Novel Materials Probes and Design Formalism

Leader: Swapan Gayen

Members: Daniel Akins, Ubaldo Cordova-Figueroa, Pouyan Ghaemi, John Lombardi, Gustavo Lopez, Vinod Menon, Carlos Meriles, Kyungwha Park, Mark Shattuck, Maria Tamargo, Jacob Trevino

Collaborators: Anthony Johnson (University of Maryland Baltimore County) Thomas Myers (Texas State University), M. Leona (Metropolitan Museum of Art), Y. S. Hor (Missouri S&T), G. Kahl (TU Vienna) and C. Likos (Vienna University), J. Wrachtrup (Universitat Stuttgart)=

Subproject 3 has two major thrusts in nanomaterials study. First, developing and adapting versatile experimental approaches and sensors for nanomaterials characterization. Second, using and implementing proper analytical and numerical methods for developing detailed understanding of the mechanisms and parameters that affect nanomaterial properties. The ultimate goal is to be able to formulate selection and design criteria for these materials a priori. The activities of Subproject 3 are organized in following three clusters.

Cluster 3.1:Sensitive probes and characterization methods: In addition to using standard steady-state, time-resolved, and nonlinear optical methods for study of nanomaterials being developed in Subprojects 1 and 2, a major thrust here is to develop and adapt emerging techniques, such as, ultrafast time-resolved scanning tunneling microscopy (STM) and spectroscopy[1] and Fourier space imaging and near-field microscopy [2] for study of layered surfaces and interfaces; and to explore Surface-Enhanced Raman Scattering (SERS) [3] for innovative sensing and probing applications.

Cluster 3.1
Cluster 3.1

Cluster 3.2. Analytical approaches and numerical modelling for materials study and design: Our team uses analytical and numerical methods for study of materials and to provide guidance for new materials synthesis and functionality enhancement to the other subprojects. Quantum Field Theory (QFT) based approaches are adapted to help develop and study topological insulators, as well as, investigate quantum transport in different 2-Delectron systems [4]. First-principles calculations using density-functional theory (DFT) are being carried out to elucidate properties of semiconductor quantum structures of Subproject 1 [5-8]. Other numerical approaches (such as, Quantum Mechanics/Molecular Mechanics numerical methods[9], Monte Carlo algorithms, finite difference methods, boundary element method, and Brownian dynamics) are adapted and used to help design and characterize novel peptides, patchy particles and reconfigurable structures studied in Subproject 2.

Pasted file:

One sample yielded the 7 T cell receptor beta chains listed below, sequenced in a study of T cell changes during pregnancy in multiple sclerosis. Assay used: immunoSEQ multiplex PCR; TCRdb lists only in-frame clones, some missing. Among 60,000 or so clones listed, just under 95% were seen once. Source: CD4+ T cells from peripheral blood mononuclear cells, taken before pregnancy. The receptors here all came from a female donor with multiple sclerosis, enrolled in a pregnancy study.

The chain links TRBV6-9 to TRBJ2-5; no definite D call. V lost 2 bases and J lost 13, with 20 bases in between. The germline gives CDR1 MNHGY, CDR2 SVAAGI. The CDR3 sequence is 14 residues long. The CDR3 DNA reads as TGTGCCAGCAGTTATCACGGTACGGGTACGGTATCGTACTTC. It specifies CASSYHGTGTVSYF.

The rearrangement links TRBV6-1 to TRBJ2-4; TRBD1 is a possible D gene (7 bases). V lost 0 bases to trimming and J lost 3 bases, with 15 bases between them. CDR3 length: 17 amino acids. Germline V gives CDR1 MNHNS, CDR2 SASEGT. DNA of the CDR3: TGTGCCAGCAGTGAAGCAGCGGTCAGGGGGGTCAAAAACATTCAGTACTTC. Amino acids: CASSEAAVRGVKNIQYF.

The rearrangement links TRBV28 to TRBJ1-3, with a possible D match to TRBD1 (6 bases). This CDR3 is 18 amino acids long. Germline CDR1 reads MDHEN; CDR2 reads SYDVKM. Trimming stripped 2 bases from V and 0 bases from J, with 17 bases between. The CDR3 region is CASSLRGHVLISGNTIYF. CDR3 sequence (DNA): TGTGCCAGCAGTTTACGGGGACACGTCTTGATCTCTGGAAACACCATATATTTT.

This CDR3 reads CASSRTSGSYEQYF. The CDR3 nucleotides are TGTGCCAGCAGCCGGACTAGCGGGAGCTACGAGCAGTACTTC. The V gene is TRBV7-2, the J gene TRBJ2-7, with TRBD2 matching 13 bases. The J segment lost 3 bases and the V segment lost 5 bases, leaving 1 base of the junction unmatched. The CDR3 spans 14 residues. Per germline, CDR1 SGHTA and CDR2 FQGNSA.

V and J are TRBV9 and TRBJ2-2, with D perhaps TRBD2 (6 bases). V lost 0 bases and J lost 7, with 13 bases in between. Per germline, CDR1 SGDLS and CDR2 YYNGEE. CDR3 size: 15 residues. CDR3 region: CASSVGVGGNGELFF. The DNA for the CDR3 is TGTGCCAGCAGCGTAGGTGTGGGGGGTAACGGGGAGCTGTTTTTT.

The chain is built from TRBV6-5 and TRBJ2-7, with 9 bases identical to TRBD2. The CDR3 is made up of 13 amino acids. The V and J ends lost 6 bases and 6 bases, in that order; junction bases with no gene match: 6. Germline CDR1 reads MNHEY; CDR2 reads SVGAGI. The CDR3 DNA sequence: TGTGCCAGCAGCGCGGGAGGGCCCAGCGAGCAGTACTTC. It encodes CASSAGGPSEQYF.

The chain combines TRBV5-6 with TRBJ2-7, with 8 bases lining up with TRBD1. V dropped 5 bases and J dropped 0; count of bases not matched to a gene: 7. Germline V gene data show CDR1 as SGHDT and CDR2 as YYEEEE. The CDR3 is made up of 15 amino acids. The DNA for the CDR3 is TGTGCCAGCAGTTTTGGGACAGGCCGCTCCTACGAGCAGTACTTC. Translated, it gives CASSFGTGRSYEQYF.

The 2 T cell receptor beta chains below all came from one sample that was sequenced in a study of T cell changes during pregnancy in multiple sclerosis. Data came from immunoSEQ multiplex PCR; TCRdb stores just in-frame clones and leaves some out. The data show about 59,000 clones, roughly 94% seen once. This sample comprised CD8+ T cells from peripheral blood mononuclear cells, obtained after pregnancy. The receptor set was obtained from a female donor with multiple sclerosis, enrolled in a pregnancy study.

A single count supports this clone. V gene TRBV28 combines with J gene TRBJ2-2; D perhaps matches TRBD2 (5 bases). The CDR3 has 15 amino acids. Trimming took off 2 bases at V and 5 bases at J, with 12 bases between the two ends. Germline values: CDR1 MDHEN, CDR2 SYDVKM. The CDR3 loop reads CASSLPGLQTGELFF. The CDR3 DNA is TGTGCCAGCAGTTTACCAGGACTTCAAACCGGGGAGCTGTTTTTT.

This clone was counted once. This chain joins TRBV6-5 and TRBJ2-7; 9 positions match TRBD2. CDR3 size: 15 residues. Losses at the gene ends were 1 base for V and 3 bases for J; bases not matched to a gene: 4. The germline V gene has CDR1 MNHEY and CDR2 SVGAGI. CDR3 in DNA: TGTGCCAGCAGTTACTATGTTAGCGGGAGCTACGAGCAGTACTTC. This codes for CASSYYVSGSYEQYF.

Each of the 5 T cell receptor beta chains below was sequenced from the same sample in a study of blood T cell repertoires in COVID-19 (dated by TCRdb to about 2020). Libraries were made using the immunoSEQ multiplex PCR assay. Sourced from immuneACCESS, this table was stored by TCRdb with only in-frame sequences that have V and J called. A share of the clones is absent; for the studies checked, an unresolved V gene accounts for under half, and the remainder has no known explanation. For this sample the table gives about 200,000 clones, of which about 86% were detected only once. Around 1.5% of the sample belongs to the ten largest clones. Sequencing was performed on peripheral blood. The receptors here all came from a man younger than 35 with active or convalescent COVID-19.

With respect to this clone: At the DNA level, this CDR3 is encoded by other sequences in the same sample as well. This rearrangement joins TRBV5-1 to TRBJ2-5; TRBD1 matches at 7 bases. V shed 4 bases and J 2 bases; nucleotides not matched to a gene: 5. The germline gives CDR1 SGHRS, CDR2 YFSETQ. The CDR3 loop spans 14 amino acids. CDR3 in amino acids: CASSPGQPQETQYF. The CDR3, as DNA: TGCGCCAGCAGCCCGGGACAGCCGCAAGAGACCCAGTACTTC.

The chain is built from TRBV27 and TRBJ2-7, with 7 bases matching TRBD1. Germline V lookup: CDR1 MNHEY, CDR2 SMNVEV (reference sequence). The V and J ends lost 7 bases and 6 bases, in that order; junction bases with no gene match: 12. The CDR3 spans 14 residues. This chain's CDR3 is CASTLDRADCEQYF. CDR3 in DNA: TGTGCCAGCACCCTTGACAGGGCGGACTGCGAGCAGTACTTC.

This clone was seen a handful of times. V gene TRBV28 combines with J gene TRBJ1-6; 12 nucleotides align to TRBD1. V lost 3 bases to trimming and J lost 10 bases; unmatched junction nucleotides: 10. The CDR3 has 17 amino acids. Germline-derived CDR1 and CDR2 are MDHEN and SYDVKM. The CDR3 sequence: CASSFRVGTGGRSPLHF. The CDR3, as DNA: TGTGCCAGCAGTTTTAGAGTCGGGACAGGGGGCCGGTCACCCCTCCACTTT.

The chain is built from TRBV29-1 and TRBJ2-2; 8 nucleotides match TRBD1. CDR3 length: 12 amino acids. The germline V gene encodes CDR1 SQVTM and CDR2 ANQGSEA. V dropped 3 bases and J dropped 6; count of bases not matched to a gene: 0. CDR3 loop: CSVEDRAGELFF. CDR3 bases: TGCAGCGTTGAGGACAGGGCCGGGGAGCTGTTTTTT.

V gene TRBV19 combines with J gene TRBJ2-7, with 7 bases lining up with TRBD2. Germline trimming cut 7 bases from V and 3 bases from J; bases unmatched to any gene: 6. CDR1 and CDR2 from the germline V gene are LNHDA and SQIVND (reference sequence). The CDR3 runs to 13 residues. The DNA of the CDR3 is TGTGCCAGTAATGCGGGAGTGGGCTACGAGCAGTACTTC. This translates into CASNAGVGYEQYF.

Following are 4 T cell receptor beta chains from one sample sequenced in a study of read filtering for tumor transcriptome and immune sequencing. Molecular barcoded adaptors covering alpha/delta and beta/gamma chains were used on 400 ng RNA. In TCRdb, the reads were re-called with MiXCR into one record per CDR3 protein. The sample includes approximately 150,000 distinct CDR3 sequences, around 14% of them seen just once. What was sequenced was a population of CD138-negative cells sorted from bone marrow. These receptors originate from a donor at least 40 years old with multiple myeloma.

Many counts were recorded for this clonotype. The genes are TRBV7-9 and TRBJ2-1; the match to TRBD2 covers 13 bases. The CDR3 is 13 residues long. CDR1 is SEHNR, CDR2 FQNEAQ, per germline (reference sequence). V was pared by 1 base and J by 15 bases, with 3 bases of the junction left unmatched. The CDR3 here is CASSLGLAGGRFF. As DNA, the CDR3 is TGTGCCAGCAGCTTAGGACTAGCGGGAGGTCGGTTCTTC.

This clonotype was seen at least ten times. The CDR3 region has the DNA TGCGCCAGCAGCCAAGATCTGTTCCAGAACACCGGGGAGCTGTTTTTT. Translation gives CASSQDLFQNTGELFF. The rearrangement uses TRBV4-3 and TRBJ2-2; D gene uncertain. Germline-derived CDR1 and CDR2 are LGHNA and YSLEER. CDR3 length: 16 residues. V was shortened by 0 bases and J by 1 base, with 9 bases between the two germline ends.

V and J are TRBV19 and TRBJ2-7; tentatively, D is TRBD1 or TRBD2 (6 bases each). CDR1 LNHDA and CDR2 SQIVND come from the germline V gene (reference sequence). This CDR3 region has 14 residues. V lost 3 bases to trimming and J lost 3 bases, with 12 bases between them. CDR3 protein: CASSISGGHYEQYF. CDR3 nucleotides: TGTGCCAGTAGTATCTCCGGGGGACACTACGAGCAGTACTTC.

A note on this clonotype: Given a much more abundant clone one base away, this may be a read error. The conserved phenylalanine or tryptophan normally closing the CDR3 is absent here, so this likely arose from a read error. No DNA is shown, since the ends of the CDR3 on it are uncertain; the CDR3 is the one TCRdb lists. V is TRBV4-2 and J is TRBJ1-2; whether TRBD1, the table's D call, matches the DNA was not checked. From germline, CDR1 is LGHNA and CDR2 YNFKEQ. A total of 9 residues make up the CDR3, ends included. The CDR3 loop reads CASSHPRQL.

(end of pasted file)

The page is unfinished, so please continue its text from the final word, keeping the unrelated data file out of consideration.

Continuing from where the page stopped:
Cluster 3.3. “Spin complexes” for sensing and quantum information processing: The so-called ‘spin complexes’ comprise a paramagnetic center, typically in the form of an atomic defect in a crystal, and neighboring nuclear spins, such as, nitrogen vacancy (NV) center in diamond [10]. Spin control at the nanoscale is emerging as a key technology area [11] with applications ranging from high-resolution sensing to quantum information processing. Using the NV center in diamond as the central material platform, this cluster utilizes nanofabrication and single spin control to: (a) explore photonic and phononic metastructures for enhanced single spin manipulation; (b) investigate dynamic nuclear spin polarization in liquids via cross-relaxation with NV centers; and (c) locally probe various material properties (magnetic, electrical, thermal) with nanoscale resolution.

Overview

References:

  1. M. Yamashita, H. Shigekawa, R. Morita (Eds.), Monocycle Photonics and Optical Spanning Tunneling Microscopy, Springer, 2005.
  2. M. A. Lieb, J. M. Zavislan, and L. Novotny, Single-molecule orientations determined by direct emission pattern imaging, J. Opt. Soc. Am. B 21, 1210 (2004).
  3. J.R. Lombardi, R.L. Birke, The Theory of Surface-Enhanced Raman Scattering in Semiconductors, J. Phys. Chem. C 118, 11120 (2014), doi.org/10.1021/jp5020675.
  4. Y. I. Joe, X. M. Chen, P. Ghaemi, K. D. Finkelstein, G. A. de la Peña, Y. Gan, J. C. T. Lee, S. Yuan, J. Geck, G. J. MacDougall, T. C. Chiang, S. L. Cooper, E. Fradkin, P. Abbamonte, Emergence of charge density wave domain walls above the superconducting above the superconducting dome in 1T-TiSe2, Nat. Phys. 10, 421 (2014).
  5. G. Kresse and D. Joubert, From ultrasoft pseudopotentials to the projector augmented-wave method, Phys. Rev. B 59, 1758 (1999).
  6. J. P. Perdew, K. Burke, and M. Ernzerhof, Generalized Gradient Approximation Made Simple, Phys. Rev. Lett. 77, 3865 (1996).
  7. Y. Hinuma, A. Gruneis, G. Kresse, and F. Oba, Band alignment of semiconductors from density-functional theory and many-body perturbation theory, Phys. Rev. B 90, 155405 (2014).
  8. G.E. Lopez, I. Colon, A. Cruz, S. Ghosh, S.B. Nicholis, U. Viswanethan, S.M. Auerbach, and S.M. Hardy, Modeling non-aqueous proton wires tethered to helical-peptides: Biased proton transfer driven by helical dipoles, J. Phys. Chem. A 116, 1283 (2012).
  9. V. Acosta, P. Hemmer, “Nitrogen-vacancy centers: Physics and applications,” MRS Bulletin 38, 127 (2013).
  10. A. Laraoui, F. Dolde, C. Burk, F. Reinhard, J. Wrachtrup, C. A. Meriles, “High-Resolution Correlation Spectroscopy of 13C Spins Near a Nitrogen-Vacancy Center in Diamond”, Nat. Commun. 4, 1651 (2013).
  11. Z. Chen, L. Zhao, K. Park, T. A. Garcia, M. C. Tamargo, and L. Krusin-Elbaum, Robust Topological Interfaces and Charge Transfer in Epitaxial Bi2Se3/II−VI Semiconductor Superlattices, Nano Letters 15, 6365-6370 (2015)